Diffusion tensor MRI to distinguish progressive supranuclear palsy from a-synucleinopathies

Research output: Contribution to journalArticle

Abstract

Background: The differential diagnosis of progressive supranuclear palsy (PSP) and Lewy body disorders, which include Parkinson disease and dementia with Lewy bodies, is often challenging due to the overlapping symptoms. Purpose: To develop a diagnostic tool based on diffusion tensor imaging (DTI) to distinguish between PSP and Lewy body disorders at the individual-subject level. Materials and Methods: In this retrospective study, skeletonized DTI metrics were extracted from two independent data sets: the discovery cohort from the Swedish BioFINDER study and the validation cohort from the Penn Frontotemporal Degeneration Center (data collected between 2010 and 2018). Based on previous neuroimaging studies and neuropathologic evidence, a combination of regions hypothesized to be sensitive to pathologic features of PSP were identified (ie, the superior cerebellar peduncle and frontal white matter) and fractional anisotropy (FA) was used to compute an FA score for each individual. Classification performances were assessed by using logistic regression and receiver operating characteristic analysis. Results: In the discovery cohort, 16 patients with PSP (mean age 6 standard deviation, 73 years 6 5; eight women, eight men), 34 patients with Lewy body disorders (mean age, 71 years 6 6; 14 women, 20 men), and 44 healthy control participants (mean age, 66 years 6 8; 26 women, 18 men) were evaluated. The FA score distinguished between clinical PSP and Lewy body disorders with an area under the curve of 0.97 6 0.04, a specificity of 91% (31 of 34), and a sensitivity of 94% (15 of 16). In the validation cohort, 34 patients with PSP (69 years 6 7; 22 women, 12 men), 25 patients with Lewy body disorders (70 years 6 7; nine women, 16 men), and 32 healthy control participants (64 years 6 7; 22 women, 10 men) were evaluated. The accuracy of the FA score was confirmed (area under the curve, 0.96 6 0.04; specificity, 96% [24 of 25]; and sensitivity, 85% [29 of 34]). Conclusion: These cross-validated findings lay the foundation for a clinical test to distinguish progressive supranuclear palsy from Lewy body disorders.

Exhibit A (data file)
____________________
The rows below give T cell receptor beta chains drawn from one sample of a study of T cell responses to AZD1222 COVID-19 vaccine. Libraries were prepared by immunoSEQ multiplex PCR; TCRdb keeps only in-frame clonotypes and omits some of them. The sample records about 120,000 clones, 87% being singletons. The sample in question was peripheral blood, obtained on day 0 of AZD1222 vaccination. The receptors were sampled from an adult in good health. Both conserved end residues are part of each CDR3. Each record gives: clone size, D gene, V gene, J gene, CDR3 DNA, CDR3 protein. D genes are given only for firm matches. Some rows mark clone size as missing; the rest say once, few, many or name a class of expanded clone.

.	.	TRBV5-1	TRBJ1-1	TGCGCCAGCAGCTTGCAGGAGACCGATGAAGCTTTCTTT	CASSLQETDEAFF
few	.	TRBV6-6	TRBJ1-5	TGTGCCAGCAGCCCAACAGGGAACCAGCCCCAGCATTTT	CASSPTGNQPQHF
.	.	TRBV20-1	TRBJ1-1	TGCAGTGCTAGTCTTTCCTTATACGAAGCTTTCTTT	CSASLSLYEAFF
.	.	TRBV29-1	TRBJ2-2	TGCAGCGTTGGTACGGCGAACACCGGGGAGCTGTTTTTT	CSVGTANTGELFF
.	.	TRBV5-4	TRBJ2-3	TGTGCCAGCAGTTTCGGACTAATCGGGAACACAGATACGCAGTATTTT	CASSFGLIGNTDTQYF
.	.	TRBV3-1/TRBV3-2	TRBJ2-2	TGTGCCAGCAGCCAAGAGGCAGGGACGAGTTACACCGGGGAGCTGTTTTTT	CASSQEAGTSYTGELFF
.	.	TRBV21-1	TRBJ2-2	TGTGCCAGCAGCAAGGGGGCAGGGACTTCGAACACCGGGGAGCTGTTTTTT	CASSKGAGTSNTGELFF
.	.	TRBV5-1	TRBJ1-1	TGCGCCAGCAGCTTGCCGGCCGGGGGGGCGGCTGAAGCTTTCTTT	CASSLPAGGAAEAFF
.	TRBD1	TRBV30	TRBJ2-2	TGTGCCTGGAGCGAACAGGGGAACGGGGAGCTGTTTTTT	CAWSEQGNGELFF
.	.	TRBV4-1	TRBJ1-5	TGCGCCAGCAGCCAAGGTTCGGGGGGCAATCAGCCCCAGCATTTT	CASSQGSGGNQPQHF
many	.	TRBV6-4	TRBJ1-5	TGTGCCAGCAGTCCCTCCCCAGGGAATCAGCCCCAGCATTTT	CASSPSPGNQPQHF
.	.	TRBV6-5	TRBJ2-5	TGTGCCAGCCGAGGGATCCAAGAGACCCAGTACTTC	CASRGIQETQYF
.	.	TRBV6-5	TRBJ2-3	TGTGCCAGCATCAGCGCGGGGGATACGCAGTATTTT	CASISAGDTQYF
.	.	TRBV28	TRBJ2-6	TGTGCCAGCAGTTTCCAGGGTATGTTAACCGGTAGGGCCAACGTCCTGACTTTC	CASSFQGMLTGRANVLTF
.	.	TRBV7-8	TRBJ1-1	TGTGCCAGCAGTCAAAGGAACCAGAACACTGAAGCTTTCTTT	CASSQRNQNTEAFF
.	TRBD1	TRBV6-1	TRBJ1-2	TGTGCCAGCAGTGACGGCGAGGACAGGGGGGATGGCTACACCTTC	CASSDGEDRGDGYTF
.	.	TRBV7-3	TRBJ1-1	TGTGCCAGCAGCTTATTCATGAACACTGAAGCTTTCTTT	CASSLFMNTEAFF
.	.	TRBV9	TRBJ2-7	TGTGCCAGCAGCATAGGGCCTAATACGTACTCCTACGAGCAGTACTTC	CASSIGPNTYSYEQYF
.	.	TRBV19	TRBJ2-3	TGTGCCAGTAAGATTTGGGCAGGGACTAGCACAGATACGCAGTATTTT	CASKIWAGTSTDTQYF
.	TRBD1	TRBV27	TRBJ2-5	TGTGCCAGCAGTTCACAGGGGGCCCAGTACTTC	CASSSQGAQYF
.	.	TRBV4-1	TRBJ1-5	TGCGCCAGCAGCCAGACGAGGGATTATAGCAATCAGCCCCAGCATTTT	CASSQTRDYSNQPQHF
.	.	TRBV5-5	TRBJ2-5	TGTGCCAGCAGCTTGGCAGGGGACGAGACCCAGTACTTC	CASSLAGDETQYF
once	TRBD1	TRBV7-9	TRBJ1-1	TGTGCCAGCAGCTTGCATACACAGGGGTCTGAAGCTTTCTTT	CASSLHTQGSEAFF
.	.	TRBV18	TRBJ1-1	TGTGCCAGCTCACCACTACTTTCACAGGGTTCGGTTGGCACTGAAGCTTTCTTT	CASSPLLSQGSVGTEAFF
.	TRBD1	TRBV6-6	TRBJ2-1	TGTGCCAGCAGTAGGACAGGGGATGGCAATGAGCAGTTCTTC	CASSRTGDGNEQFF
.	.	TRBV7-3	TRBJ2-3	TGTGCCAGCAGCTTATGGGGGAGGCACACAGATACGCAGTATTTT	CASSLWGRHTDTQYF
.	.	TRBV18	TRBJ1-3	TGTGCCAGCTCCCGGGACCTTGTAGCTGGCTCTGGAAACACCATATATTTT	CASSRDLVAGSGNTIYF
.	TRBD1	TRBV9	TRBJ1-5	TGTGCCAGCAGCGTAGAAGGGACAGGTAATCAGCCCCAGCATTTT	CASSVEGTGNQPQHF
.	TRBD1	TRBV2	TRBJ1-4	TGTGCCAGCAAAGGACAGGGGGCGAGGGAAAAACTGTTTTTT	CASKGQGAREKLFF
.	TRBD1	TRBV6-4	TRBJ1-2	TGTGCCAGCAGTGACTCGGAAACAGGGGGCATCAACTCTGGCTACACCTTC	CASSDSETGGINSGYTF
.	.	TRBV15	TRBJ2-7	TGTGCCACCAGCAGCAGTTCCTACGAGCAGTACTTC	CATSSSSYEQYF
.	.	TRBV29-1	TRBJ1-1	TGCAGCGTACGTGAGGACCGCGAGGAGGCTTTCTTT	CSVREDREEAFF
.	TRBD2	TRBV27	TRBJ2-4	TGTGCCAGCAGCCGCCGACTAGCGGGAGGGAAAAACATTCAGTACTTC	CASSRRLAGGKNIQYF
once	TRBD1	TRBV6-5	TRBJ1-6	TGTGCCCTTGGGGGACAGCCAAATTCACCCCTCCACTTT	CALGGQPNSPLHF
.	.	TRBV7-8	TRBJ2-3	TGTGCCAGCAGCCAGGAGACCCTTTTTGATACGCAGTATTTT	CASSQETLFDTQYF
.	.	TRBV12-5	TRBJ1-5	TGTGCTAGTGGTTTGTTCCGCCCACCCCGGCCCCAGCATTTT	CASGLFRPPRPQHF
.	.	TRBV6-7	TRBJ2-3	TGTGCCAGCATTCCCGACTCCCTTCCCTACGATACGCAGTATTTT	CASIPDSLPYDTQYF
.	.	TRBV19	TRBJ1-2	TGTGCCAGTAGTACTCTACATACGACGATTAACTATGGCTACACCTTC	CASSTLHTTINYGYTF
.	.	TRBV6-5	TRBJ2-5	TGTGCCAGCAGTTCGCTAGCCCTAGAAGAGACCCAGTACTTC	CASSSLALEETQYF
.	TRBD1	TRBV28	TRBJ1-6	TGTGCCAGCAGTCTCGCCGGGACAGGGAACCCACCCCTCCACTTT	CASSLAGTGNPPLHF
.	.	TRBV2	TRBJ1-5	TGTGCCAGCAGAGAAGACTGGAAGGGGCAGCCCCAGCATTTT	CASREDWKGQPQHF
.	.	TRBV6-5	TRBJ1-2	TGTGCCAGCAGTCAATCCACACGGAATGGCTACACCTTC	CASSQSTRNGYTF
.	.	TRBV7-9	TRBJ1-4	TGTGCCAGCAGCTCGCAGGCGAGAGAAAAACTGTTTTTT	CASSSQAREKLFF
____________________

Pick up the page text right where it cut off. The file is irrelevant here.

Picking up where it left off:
Details

Authors
Organisations
External organisations
  • University of Pennsylvania
  • Skåne University Hospital
  • University College London
  • University of Queensland
Research areas and keywords

Subject classification (UKÄ) – MANDATORY

  • Radiology, Nuclear Medicine and Medical Imaging
Original languageEnglish
Pages (from-to)646-653
Number of pages8
JournalRadiology
Volume293
Issue number3
Publication statusPublished - 2019
Publication categoryResearch
Peer-reviewedYes